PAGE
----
This year marks a quarter of a century since the creation of the Quality Assurance Agency.
In celebrating this milestone, it is timely to reflect both on the Agency’s own development but also on the wider quality landscape in the nations of the UK and internationally.
The UK’s higher education sector enjoys an enviable international reputation for excellence, with UK institutions featuring as prominently as ever in any attempt to identify the world’s leading universities. An economic success story, universities contribute £95bn to the UK economy, support more than 815,000 jobs and bring £4.9bn of investment to towns and cities.
The golden thread that runs through the sector’s long success is a commitment – both collectively and as individual institutions – to maintain standards and enhance quality, a commitment that is independent of, but complements, adherence to regulatory requirements. This most positive expression of institutional autonomy builds upon a values base that incorporates a dedication to advance the individual and social benefits of HE, and to the academic freedom of students and staff. Without such commitments, we would risk the global reputation and huge economic value of UK HE.
From its inception, QAA and the sector understood that the Agency’s independence and impartiality were crucial to its effectiveness. Only an agency that could act without fear or favour would have the credibility to demonstrate the sector’s commitment to quality and standards.
QAA’s remit has evolved considerably, and continues to do so, since its early days and the intentions articulated for it in the Dearing Report. An important part of the Dearing ambitions remain relevant, in that QAA holds the pen, on the sector’s behalf but as an independent expert body, on a suite of reference points with relevance in all four nations of the UK, including the Frameworks for Higher Education Qualifications, the Quality Code, and the Subject Benchmark Statements.
A success story?
After 25 years, QAA’s expertise in quality and standards is both deep and broad, with a wealth of theoretical knowledge that is informed by its long practical experience of conducting institutional reviews through a variety of methods. While it is trusted by the sector and works closely with it, QAA has never shied away from reaching a negative judgement where that is what the evidence required – the proportion has typically ranged from 5 per cent to 15 per cent of reviews, depending on review type. Irrespective of the precise outcome, review findings all provide constructive challenge to the institution concerned and review outcomes as a whole provide a wealth of intelligence that is valuable to the individual institution but also to the sector as a whole.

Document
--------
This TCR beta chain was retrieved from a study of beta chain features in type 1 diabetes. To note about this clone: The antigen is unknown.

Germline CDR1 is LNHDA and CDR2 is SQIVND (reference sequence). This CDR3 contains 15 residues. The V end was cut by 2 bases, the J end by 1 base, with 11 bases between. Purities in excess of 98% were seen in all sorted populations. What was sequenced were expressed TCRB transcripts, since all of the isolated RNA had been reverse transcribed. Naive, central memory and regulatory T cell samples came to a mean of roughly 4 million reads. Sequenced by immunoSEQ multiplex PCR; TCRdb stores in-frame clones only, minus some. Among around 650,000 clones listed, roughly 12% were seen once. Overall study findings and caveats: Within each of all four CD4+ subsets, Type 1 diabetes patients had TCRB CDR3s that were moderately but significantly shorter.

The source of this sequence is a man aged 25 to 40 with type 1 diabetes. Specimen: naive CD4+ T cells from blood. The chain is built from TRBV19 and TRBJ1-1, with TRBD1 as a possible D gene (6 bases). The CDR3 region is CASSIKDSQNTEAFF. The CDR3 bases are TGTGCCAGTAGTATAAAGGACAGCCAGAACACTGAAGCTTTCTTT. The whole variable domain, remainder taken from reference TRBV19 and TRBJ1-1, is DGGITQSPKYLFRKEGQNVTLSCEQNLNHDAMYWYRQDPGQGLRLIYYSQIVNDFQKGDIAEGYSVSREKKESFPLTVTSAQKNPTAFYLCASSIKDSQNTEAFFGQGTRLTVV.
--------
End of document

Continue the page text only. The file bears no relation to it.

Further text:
Review outcomes containing significant recommendations for improvement can of course be challenging for the institution concerned, and for individuals working there; but despite the frustrations, almost all are enlightened enough to understand that the quality body’s impartiality is not only essential but also, ultimately, in the long-term interest of institutions and students alike. And we should not overlook the value of reporting on good and excellent practice that is worthy of sharing across the sector, of which there are many examples.
The Agency has also succeeded in developing a body of advice and support to help HE organisations respond to current challenges. For example, the Quality Compass publications have recently provided deep-dive explorations into grade inflation, hybrid learning and assessment. QAA does not simply transmit its own expertise: it formulates its advice in concert with the sector, and facilitates collaboration that drives up quality. Many fine examples can be found in the Enhancement Themes in Scotland and the Collaborative Enhancement Projects in England and beyond.
QAA’s expertise and experience are recognised around the world (in 2013 it was the first agency to be judged fully compliant with all European Standards & Guidelines), and its work provides vital assurance overseas of the quality of a UK higher education, wherever it is delivered. QAA is called on not only for international accreditation, but also for system-level projects to support the development of quality assurance and institutional review methodologies.
In Pakistan, for example, QAA has partnered with the British Council and Higher Education Commission on a new programme that will create a quality code, an assurance manual, and a mechanism for academic audit in the country’s universities. The programme ties into the broader Pakistan-UK Education Gateway Programme and is cited in the UK Government’s International Education Strategy as an example of international cooperation.